Small-item storage is adequate. It includes a small, rubberized cubby at the base of the center stack, two cupholders on the center console, a smallish center console bin and room for bottles in the door pockets.

Front-seat space is impressive. The driver's seat pushes back far enough for even very tall drivers to have enough legroom, and headroom is more than adequate. There aren't enough seat adjustments for our tastes, but that's typical for this class of car and the tilt/telescoping steering wheel aids driver comfort.

The rear seat also has pretty good space for a compact car. A 6-foot adult can fit behind a 6-foot adult with some room to spare. Headroom is adequate but tight for taller riders. Long-trip comfort is compromised by short cushions. The rear seats fold 60/40 with the pull of a lever to make the trunk's generous 15.4 cubic feet of cargo space — which would be good for a midsize car — that much roomier.

On the Road
The Cruze has an impressive ride and great balance. Handling borders on sporty, with light but direct steering, little body roll in corners, and a willingness to change directions quickly. While the Cruze doesn't use an independent rear suspension like the Honda Civic, it adds a Watts link to the torsion-bar rear setup from the Cobalt. This absorbs lateral forces, allowing Chevrolet engineers to tune the suspension to better handle vertical, forward and rearward motions. The system is also compact, allowing lots of trunk space. The result is a car that handles bumps well and carves nicely through turns.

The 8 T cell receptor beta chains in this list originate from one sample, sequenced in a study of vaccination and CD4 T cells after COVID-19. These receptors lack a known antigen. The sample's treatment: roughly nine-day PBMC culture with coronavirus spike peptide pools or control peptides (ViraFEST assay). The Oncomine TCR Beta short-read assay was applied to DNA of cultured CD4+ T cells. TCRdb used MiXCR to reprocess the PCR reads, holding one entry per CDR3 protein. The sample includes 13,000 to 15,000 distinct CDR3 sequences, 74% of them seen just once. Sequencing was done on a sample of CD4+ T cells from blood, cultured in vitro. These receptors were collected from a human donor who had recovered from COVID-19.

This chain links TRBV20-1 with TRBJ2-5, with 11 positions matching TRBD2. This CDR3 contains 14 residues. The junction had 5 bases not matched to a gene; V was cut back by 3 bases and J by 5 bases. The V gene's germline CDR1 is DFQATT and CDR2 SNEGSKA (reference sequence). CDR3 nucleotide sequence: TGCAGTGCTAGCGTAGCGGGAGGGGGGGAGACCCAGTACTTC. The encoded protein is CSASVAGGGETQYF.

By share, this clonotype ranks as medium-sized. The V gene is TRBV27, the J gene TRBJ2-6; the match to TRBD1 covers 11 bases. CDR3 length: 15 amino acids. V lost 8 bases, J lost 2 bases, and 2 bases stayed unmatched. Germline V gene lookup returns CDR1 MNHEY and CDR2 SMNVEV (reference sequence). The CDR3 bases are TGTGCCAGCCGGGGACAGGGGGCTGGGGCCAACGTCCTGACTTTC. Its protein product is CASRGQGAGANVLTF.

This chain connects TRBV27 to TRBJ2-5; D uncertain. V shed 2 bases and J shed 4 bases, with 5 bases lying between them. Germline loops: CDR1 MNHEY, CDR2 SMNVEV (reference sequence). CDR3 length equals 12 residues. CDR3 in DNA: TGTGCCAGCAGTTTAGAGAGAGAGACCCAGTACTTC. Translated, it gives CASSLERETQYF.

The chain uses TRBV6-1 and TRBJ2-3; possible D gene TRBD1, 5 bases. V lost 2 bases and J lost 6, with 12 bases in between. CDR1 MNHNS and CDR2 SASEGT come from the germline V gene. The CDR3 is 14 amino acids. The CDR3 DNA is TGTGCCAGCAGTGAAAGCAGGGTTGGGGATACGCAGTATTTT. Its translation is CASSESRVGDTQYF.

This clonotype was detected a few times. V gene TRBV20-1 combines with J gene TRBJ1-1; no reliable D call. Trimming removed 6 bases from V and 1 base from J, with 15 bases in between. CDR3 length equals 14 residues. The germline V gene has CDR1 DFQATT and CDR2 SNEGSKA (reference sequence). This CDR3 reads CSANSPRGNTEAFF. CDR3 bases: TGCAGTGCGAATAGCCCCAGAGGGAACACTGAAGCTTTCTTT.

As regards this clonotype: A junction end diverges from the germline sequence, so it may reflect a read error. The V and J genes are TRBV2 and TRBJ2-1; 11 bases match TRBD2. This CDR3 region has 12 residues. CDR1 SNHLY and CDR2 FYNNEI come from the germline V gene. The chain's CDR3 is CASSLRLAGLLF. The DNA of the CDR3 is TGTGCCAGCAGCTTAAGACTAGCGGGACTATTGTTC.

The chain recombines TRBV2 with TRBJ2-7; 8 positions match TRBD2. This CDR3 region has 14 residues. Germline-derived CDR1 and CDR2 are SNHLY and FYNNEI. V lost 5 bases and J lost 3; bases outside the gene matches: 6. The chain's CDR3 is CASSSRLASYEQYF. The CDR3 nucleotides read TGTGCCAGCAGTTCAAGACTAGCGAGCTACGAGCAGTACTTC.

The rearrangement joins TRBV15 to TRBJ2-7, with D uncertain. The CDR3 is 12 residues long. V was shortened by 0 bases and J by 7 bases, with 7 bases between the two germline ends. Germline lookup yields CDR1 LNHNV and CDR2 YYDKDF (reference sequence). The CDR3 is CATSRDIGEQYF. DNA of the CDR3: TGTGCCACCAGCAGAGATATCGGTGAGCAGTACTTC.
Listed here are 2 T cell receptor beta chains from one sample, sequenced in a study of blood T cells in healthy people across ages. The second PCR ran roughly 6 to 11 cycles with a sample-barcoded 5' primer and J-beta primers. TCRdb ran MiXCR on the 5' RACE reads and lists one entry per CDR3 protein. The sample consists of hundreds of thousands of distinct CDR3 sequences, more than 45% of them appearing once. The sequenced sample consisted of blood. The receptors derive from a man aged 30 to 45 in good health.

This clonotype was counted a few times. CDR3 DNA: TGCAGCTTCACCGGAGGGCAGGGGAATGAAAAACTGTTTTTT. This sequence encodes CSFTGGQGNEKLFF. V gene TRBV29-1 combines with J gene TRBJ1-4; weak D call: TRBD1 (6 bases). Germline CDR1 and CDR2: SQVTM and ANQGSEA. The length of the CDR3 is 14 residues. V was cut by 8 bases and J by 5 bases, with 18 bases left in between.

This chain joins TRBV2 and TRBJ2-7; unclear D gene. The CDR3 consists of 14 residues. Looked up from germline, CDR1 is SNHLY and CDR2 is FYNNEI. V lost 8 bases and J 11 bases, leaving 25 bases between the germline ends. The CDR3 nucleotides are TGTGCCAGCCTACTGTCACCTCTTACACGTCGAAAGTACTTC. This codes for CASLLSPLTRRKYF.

Chevrolet made the Honda Civic and Toyota Corolla available during the media test drive, and the Cruze fared well by comparison. Handling is much more controlled and stable than in those cars, especially the Corolla. While the Civic has a more sophisticated rear suspension, it is tuned softer and has more body lean. The Cruze is also quieter on the road than both cars, thanks to a concerted effort by Chevrolet engineers to reduce noise. Power doesn't feel quite as willing, though.